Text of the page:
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Assessment of Stress and Resiliency in Emergency Dispatchers

  • Bryan Steinkopf
  • Ryan A. Reddin
  • Ryan A. Black
  • Vincent B. Van Hasselt
  • Judy Couwels
Article

Abstract

Although they are technically the first responders on most critical incidents, emergency dispatchers have received a modicum of attention from researchers and clinicians. The purpose of the present study was to evaluate job-related stress, psychological distress, posttraumatic stress disorder (PTSD), stress resiliency, and posttraumatic growth in this high-risk group. These areas were evaluated via an assessment battery administered to 90 emergency dispatchers working in a law enforcement agency. Results showed that dispatchers experienced an average amount of occupational stress, with 24% of the current sample reporting significant job stress. Between 13.34 and 15.56% reported symptoms consistent with a PTSD diagnosis, and 16.67% indicated sub-threshold PTSD symptomatology. The findings revealed that, overall, dispatchers experience occupational stress, psychological distress, and sub-threshold PTSD at similar or higher rates compared to police officers. Further, dispatchers reported posttraumatic growth at an average rate, also similar to that reported by police officers. Clinical implications of the results are discussed. Suggestions for directions that future research might take are offered.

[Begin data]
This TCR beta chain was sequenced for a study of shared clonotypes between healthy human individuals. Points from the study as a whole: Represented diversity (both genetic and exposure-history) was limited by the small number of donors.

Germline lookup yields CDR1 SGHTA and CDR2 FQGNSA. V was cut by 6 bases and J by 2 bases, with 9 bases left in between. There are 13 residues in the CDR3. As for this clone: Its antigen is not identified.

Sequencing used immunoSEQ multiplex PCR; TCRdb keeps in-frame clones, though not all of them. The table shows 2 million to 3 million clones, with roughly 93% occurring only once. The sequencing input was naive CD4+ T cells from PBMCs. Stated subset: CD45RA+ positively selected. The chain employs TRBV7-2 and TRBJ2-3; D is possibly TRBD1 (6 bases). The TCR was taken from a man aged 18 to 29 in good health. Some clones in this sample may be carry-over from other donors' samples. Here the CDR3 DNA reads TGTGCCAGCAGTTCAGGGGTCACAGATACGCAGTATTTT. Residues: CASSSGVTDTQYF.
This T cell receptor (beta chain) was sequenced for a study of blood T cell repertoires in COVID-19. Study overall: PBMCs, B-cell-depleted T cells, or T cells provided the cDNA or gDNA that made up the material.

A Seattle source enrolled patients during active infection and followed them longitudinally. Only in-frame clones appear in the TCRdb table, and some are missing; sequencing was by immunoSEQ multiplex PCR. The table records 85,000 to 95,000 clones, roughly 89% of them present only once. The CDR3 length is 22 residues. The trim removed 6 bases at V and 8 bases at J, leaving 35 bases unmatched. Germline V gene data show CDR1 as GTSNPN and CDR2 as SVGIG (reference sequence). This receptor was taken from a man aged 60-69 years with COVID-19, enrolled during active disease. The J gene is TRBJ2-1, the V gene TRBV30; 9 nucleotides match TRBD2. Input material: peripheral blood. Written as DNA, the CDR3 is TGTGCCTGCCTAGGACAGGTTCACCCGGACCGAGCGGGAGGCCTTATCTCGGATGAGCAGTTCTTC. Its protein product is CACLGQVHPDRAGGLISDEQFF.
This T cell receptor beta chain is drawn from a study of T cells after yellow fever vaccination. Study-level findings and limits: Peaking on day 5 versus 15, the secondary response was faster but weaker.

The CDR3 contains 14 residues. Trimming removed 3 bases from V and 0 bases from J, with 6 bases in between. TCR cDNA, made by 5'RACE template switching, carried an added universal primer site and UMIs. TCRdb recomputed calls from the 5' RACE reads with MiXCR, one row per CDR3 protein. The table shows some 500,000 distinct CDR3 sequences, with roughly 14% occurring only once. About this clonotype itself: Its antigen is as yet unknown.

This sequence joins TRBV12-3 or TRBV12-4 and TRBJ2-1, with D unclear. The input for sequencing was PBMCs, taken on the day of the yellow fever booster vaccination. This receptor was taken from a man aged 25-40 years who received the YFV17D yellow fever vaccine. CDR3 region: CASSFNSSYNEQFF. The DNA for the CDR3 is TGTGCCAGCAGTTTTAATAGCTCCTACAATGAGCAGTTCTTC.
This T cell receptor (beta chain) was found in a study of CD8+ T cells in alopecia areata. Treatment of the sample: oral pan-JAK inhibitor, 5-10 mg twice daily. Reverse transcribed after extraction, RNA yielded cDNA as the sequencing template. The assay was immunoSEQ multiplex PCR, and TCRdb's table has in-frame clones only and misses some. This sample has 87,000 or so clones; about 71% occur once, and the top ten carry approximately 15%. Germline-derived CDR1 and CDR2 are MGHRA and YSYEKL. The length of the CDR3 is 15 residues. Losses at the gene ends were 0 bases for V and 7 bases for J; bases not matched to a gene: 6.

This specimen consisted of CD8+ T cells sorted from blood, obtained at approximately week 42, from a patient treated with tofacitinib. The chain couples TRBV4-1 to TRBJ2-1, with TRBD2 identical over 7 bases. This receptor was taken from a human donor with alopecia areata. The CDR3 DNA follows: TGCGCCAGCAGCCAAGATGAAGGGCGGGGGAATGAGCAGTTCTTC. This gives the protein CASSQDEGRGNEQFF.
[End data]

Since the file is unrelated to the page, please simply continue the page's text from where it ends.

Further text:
Keywords

Dispatchers Posttraumatic stress disorder Occupational stress Law enforcement 

Notes

Funding

This project was funded by a $2,000 grant received from the Chancellor’s Faculty and Research Development Grant through Nova Southeastern University. This funding was used to compensate participants in the form of a $20 gift card to a local charity.

Compliance with Ethical Standards

Conflict of Interest

The authors declare that they have no conflict of interest.

Ethical Approval

All procedures performed in studies involving human participants were in accordance with the ethical standards of the institutional research committee at Nova Southeastern University and with the 1964 Helsinki declaration and its later amendments or comparable ethical standards.

Informed Consent

Informed consent was obtained from all individual participants included in the study. No identifying information was used for any participants in the study.

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Copyright information

© Society for Police and Criminal Psychology 2018

Authors and Affiliations

  1. 1.College of PsychologyNova Southeastern UniversityFort LauderdaleUSA
  2. 2.Employee Assistance ProgramBroward Sheriff’s OfficeFort LauderdaleUSA

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